U.S. railways oppose proposed rule mandating two-person crews on trains

The Association of American Railroads (AAR) urged the Federal Railroad Administration (FRA) on Friday to withdraw its proposed rule mandating two-person crews on railroads. In comments filed with the FRA, the AAR said that the proposal not only lacks any data-driven justification but could also undermine efforts to improve freight rail safety.

“There is no greater priority for the freight rail industry than safety, but this proposed rule offers no safety benefit to railroads, their employees or the public,” said Edward R. Hamberger, President and CEO of the AAR. “There is absolutely no data to support the view that a second crewmember enhances safety. This regulation is trying to solve a problem that does not exist.”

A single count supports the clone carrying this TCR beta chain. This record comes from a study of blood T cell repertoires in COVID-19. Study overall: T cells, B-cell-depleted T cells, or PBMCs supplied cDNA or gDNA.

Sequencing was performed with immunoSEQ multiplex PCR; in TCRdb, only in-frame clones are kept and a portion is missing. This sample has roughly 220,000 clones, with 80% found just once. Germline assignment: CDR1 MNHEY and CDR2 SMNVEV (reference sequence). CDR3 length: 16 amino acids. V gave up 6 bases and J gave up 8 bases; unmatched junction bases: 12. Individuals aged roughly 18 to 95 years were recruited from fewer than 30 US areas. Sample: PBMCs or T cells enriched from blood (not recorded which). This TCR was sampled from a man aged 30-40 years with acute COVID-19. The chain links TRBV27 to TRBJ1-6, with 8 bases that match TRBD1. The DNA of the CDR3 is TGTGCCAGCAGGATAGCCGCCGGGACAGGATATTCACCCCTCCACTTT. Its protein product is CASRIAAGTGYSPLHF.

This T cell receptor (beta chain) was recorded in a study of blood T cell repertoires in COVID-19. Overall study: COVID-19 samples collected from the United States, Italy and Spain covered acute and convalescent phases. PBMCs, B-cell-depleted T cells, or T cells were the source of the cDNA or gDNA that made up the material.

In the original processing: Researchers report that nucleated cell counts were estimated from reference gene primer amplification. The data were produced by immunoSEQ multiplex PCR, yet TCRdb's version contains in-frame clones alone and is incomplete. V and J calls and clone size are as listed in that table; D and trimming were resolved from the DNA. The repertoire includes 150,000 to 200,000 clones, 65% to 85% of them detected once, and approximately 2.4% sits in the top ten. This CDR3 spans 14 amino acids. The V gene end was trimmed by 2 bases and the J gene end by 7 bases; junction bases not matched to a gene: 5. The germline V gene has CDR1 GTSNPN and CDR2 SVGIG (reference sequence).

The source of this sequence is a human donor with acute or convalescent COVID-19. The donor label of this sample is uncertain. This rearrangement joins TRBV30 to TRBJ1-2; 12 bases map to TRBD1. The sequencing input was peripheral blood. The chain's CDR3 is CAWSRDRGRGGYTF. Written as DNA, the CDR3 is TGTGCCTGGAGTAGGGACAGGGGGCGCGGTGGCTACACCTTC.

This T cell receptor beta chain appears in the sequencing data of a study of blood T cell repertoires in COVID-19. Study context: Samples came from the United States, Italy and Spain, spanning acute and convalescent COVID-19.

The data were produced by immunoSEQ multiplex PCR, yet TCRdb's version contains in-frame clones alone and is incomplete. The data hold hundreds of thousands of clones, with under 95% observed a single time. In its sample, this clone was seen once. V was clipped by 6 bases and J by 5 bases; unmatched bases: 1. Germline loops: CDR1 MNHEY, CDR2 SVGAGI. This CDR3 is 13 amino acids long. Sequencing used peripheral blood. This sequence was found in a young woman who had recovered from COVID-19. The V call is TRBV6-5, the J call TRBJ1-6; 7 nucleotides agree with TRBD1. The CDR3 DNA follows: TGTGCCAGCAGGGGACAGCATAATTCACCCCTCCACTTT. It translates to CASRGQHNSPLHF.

In its Notice of Proposed Rulemaking (NPRM) published on March 15, the FRA acknowledged that it lacks any data to support the assertion that two-person crews are safer than one-person crews. In fact, the FRA notes that “it is possible that one-person crews have contributed to the improving safety record” of the rail industry. The NPRM also largely ignored studies provided by AAR in January 2015 that quantify the strong safety record of single-person operations, which are used all over the world.

“With no evidence that one-person operations are less safe, there is simply no basis for enacting a general prohibition on crew size reductions,” Hamberger said.

Source: AAR

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